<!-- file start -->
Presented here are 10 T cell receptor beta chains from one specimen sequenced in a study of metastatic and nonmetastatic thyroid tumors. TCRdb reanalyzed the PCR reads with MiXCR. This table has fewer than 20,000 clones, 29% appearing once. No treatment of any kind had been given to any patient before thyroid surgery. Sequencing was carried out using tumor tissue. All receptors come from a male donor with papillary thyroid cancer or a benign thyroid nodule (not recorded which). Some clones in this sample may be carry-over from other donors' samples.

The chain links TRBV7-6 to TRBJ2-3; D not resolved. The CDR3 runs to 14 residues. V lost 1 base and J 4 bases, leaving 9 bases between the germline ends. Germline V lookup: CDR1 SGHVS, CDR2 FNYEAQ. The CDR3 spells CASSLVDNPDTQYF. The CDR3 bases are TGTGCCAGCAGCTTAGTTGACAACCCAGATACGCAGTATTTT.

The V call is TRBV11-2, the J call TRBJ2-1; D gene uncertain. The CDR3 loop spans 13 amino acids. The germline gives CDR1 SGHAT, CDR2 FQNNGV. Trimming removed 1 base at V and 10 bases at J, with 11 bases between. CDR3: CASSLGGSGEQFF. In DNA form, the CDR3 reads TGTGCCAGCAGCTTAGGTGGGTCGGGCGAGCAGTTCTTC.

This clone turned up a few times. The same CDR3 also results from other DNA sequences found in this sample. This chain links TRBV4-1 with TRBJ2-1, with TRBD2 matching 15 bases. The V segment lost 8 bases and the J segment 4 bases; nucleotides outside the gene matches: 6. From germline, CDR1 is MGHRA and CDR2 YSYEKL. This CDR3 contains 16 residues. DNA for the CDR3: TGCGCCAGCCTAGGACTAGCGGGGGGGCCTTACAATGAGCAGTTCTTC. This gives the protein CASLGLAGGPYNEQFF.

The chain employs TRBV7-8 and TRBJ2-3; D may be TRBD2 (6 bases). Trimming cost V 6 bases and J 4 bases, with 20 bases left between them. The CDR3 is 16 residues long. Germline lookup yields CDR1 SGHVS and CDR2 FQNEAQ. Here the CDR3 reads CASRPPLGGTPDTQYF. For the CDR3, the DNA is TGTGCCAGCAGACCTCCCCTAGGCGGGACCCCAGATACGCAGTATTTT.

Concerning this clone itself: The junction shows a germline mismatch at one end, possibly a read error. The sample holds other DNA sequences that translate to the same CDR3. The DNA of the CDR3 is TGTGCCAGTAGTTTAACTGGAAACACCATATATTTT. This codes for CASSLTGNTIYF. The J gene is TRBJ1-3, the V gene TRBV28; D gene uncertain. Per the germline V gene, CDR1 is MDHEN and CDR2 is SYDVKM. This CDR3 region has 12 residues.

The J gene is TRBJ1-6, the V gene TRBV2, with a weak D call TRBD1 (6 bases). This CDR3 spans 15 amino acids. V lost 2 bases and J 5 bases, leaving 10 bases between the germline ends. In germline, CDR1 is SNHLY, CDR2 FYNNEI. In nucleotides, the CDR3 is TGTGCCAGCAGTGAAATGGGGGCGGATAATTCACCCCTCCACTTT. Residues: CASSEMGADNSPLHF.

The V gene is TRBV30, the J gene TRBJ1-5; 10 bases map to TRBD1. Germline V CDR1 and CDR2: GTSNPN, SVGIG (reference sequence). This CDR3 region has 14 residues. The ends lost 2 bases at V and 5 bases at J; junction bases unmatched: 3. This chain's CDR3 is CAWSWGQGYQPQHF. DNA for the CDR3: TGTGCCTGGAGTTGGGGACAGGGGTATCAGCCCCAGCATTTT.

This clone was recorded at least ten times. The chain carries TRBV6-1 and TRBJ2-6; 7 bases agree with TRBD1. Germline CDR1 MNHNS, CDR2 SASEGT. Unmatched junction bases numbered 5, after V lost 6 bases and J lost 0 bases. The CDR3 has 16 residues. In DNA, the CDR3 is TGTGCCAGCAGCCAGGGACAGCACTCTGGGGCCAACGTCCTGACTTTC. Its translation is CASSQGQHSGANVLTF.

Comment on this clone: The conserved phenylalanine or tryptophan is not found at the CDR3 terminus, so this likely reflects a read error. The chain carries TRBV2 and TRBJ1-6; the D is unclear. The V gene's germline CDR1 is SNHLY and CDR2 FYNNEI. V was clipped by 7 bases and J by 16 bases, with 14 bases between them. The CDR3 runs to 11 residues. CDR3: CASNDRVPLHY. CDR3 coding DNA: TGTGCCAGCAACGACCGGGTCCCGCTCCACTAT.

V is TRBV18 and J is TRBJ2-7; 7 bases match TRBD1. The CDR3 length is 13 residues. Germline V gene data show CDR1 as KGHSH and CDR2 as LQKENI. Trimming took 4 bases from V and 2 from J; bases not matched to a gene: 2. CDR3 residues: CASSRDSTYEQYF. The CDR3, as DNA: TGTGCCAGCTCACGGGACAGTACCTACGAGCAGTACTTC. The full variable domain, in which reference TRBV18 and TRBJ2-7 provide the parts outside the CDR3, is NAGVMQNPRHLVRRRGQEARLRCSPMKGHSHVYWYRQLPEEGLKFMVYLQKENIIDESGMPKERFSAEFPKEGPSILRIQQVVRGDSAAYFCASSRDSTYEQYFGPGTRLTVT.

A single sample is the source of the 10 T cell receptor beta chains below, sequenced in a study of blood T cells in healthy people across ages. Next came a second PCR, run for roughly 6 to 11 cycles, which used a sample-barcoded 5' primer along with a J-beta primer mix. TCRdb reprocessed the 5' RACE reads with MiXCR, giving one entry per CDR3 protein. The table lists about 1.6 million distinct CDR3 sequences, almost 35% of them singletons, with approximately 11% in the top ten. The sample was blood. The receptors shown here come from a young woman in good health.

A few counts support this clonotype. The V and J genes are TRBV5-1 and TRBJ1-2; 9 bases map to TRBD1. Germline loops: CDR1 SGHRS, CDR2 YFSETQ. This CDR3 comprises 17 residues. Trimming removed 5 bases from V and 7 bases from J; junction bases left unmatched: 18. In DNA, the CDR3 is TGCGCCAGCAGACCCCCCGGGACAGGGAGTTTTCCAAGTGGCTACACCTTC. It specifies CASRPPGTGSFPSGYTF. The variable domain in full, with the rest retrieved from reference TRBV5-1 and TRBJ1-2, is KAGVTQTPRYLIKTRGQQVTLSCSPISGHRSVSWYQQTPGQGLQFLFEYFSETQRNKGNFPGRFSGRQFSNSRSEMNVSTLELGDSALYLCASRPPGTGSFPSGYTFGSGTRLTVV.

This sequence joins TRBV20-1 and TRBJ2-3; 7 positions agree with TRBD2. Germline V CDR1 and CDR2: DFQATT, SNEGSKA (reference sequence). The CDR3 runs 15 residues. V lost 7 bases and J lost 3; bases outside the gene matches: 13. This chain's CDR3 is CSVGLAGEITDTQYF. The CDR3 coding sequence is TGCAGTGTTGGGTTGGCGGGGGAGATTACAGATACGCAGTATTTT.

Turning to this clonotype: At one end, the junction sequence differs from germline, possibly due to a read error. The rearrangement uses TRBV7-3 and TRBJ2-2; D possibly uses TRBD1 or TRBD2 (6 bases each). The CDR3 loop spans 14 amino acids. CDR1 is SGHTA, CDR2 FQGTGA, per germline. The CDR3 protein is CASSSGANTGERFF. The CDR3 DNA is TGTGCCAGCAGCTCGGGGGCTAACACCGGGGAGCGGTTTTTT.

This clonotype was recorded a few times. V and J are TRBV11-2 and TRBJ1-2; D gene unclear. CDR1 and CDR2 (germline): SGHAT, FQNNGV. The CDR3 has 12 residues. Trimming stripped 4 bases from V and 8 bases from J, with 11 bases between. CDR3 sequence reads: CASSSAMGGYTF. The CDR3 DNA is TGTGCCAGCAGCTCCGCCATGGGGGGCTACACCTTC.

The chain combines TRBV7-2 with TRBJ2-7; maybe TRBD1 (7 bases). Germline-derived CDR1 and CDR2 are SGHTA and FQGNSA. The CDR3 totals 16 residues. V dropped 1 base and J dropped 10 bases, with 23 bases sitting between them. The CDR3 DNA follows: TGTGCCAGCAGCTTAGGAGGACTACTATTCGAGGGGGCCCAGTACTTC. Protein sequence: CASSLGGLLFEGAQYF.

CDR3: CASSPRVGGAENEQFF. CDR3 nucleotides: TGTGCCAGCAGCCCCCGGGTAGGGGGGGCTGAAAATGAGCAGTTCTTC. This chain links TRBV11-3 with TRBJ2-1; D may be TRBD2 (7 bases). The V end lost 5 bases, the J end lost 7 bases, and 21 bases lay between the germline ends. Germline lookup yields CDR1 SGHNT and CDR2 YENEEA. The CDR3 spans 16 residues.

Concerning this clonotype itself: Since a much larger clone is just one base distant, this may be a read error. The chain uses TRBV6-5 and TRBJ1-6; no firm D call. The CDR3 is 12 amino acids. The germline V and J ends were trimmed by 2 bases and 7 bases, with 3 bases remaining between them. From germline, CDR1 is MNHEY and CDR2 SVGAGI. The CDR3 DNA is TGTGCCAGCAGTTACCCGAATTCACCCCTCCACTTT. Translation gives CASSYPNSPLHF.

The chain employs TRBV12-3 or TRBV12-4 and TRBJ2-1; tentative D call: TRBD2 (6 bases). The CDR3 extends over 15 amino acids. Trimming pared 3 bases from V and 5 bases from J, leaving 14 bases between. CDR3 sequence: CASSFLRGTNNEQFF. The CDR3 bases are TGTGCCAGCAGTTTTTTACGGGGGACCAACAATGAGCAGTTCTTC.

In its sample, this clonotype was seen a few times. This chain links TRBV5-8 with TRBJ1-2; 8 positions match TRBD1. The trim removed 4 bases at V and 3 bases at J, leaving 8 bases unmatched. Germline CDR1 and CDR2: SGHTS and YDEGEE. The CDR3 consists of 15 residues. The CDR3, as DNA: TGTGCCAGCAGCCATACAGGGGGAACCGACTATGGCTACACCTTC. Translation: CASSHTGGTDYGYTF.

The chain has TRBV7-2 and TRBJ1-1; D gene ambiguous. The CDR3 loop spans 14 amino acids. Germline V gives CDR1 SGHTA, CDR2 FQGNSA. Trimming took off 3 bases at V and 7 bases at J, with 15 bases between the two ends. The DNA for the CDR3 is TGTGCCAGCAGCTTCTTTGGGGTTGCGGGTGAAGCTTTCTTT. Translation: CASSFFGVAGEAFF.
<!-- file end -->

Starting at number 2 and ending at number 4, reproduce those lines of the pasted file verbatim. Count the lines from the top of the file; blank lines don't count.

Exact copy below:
The chain links TRBV7-6 to TRBJ2-3; D not resolved. The CDR3 runs to 14 residues. V lost 1 base and J 4 bases, leaving 9 bases between the germline ends. Germline V lookup: CDR1 SGHVS, CDR2 FNYEAQ. The CDR3 spells CASSLVDNPDTQYF. The CDR3 bases are TGTGCCAGCAGCTTAGTTGACAACCCAGATACGCAGTATTTT.

The V call is TRBV11-2, the J call TRBJ2-1; D gene uncertain. The CDR3 loop spans 13 amino acids. The germline gives CDR1 SGHAT, CDR2 FQNNGV. Trimming removed 1 base at V and 10 bases at J, with 11 bases between. CDR3: CASSLGGSGEQFF. In DNA form, the CDR3 reads TGTGCCAGCAGCTTAGGTGGGTCGGGCGAGCAGTTCTTC.

This clone turned up a few times. The same CDR3 also results from other DNA sequences found in this sample. This chain links TRBV4-1 with TRBJ2-1, with TRBD2 matching 15 bases. The V segment lost 8 bases and the J segment 4 bases; nucleotides outside the gene matches: 6. From germline, CDR1 is MGHRA and CDR2 YSYEKL. This CDR3 contains 16 residues. DNA for the CDR3: TGCGCCAGCCTAGGACTAGCGGGGGGGCCTTACAATGAGCAGTTCTTC. This gives the protein CASLGLAGGPYNEQFF.